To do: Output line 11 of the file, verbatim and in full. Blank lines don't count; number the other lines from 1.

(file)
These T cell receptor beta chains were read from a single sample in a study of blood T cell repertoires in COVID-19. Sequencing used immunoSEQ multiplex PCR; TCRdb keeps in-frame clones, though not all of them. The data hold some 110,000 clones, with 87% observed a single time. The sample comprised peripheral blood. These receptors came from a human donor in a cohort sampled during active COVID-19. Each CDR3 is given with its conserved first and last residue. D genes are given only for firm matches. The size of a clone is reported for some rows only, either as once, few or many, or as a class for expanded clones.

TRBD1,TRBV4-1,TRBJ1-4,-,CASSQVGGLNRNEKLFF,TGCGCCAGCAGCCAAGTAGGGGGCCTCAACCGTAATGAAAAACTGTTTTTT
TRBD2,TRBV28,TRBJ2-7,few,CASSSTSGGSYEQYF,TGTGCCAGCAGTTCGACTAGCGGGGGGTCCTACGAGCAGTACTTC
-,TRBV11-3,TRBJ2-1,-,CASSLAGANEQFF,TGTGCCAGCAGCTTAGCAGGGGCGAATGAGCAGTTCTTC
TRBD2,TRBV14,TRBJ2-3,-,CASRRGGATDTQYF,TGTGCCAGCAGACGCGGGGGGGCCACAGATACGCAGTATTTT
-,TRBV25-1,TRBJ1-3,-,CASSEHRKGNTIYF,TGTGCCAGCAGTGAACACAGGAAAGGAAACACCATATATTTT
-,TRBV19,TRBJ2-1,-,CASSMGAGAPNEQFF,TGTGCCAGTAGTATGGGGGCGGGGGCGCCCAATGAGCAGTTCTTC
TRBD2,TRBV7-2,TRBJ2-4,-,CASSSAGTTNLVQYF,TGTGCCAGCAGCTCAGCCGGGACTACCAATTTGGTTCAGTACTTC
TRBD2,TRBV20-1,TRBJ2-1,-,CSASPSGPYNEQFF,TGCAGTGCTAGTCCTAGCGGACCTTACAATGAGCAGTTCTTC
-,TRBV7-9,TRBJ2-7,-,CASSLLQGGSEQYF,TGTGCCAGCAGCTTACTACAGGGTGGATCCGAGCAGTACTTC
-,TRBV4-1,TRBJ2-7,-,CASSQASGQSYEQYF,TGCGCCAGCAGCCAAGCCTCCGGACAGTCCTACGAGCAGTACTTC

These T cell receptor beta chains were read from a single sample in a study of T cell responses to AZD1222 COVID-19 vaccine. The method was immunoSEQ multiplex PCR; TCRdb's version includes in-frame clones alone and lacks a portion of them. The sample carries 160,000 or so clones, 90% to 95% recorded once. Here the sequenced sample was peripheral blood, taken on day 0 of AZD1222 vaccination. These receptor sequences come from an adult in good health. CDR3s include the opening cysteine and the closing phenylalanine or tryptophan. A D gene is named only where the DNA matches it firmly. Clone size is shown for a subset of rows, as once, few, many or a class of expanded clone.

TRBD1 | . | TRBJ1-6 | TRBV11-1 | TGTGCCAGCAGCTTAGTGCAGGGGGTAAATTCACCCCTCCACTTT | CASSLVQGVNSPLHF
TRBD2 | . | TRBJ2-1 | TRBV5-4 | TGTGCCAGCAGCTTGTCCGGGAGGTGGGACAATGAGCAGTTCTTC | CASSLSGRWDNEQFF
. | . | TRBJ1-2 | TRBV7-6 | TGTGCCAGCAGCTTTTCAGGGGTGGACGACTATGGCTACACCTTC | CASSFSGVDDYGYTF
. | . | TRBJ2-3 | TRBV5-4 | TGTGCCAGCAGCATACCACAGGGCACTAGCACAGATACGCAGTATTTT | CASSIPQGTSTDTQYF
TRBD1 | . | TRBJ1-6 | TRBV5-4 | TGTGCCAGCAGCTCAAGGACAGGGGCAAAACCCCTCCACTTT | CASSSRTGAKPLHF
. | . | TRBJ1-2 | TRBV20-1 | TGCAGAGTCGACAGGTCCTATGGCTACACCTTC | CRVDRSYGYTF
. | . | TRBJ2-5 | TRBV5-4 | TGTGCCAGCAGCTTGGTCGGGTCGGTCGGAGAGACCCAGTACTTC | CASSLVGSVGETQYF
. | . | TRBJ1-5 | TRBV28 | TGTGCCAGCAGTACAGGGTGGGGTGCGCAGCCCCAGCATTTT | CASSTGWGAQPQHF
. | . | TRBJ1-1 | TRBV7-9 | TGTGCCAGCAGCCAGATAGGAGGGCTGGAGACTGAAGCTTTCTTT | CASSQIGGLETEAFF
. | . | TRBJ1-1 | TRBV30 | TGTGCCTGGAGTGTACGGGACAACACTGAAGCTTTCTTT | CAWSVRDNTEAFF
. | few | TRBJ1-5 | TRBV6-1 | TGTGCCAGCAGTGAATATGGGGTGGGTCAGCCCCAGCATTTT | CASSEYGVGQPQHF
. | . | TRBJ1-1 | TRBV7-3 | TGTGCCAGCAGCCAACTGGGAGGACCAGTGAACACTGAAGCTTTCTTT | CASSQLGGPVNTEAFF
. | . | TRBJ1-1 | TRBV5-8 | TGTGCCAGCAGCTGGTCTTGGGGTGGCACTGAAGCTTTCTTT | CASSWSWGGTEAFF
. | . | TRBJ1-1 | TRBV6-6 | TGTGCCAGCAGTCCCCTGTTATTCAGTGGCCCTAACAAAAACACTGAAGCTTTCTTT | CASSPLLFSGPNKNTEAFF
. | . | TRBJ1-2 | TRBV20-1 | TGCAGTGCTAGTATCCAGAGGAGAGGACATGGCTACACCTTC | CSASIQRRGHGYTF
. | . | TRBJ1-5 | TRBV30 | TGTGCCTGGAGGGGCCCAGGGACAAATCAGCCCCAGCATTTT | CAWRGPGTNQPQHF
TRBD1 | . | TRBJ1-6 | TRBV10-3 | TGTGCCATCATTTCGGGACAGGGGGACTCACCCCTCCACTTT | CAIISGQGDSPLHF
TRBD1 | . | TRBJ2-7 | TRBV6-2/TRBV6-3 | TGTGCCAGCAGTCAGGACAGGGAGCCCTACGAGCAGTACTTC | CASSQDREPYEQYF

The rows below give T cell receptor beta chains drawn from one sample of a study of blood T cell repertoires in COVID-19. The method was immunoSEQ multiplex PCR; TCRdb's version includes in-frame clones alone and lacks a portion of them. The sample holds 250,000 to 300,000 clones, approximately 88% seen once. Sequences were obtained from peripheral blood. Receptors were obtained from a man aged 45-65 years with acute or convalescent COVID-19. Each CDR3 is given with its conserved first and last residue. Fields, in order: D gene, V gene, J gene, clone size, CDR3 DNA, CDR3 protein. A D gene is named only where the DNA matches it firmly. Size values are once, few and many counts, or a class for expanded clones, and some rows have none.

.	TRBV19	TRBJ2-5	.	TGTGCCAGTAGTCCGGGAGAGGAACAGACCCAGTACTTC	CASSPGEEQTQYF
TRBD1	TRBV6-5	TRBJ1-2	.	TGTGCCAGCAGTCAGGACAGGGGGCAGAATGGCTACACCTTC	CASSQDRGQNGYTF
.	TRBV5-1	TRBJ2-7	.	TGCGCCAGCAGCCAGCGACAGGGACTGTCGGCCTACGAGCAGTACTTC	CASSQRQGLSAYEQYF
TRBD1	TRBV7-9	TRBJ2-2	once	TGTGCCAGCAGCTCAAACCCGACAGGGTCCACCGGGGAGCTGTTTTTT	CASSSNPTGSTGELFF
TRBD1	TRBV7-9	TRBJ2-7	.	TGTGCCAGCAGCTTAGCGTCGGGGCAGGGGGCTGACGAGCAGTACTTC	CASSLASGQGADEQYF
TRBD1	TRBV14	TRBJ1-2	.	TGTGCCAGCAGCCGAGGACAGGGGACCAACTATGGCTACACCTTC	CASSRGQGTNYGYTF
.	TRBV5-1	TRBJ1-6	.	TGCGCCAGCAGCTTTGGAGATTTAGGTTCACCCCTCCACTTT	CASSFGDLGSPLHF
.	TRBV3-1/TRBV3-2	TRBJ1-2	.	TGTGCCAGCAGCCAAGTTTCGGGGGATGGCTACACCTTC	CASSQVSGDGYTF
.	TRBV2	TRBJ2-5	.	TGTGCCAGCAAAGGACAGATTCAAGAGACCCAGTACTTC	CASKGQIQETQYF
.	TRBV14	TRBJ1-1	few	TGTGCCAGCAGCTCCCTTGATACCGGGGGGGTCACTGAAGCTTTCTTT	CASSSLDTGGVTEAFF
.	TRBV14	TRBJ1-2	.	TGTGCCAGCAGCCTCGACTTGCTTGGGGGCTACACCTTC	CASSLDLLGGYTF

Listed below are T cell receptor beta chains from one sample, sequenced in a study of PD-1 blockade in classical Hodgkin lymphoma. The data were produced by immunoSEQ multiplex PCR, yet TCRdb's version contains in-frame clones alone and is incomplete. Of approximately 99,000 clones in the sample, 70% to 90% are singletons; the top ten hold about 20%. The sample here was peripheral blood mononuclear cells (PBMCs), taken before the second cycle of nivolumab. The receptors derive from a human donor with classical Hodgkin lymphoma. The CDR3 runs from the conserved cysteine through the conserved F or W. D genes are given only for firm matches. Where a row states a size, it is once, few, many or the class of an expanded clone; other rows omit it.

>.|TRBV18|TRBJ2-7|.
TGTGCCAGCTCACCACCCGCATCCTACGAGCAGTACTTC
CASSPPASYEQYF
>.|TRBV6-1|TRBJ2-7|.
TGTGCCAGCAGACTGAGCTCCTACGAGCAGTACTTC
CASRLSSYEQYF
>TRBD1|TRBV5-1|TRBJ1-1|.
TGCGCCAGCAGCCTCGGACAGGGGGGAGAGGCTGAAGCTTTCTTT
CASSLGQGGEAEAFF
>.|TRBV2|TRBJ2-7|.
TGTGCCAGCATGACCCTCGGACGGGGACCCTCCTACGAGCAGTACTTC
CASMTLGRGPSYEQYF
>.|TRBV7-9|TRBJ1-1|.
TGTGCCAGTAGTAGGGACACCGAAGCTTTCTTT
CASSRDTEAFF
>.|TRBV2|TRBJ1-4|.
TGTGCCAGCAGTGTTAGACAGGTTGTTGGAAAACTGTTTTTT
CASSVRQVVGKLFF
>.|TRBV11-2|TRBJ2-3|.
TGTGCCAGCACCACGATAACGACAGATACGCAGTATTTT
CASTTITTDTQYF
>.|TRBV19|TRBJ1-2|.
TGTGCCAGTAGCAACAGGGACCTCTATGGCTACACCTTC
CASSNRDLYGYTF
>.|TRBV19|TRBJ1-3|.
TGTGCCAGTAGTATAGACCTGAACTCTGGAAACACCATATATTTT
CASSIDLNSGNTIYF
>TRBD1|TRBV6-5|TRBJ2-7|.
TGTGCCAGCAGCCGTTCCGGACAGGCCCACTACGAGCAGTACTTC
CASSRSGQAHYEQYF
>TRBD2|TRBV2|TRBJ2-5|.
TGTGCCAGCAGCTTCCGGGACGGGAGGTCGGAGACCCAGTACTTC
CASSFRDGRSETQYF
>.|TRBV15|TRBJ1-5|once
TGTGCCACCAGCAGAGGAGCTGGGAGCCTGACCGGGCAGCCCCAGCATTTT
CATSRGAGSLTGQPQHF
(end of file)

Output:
-,TRBV4-1,TRBJ2-7,-,CASSQASGQSYEQYF,TGCGCCAGCAGCCAAGCCTCCGGACAGTCCTACGAGCAGTACTTC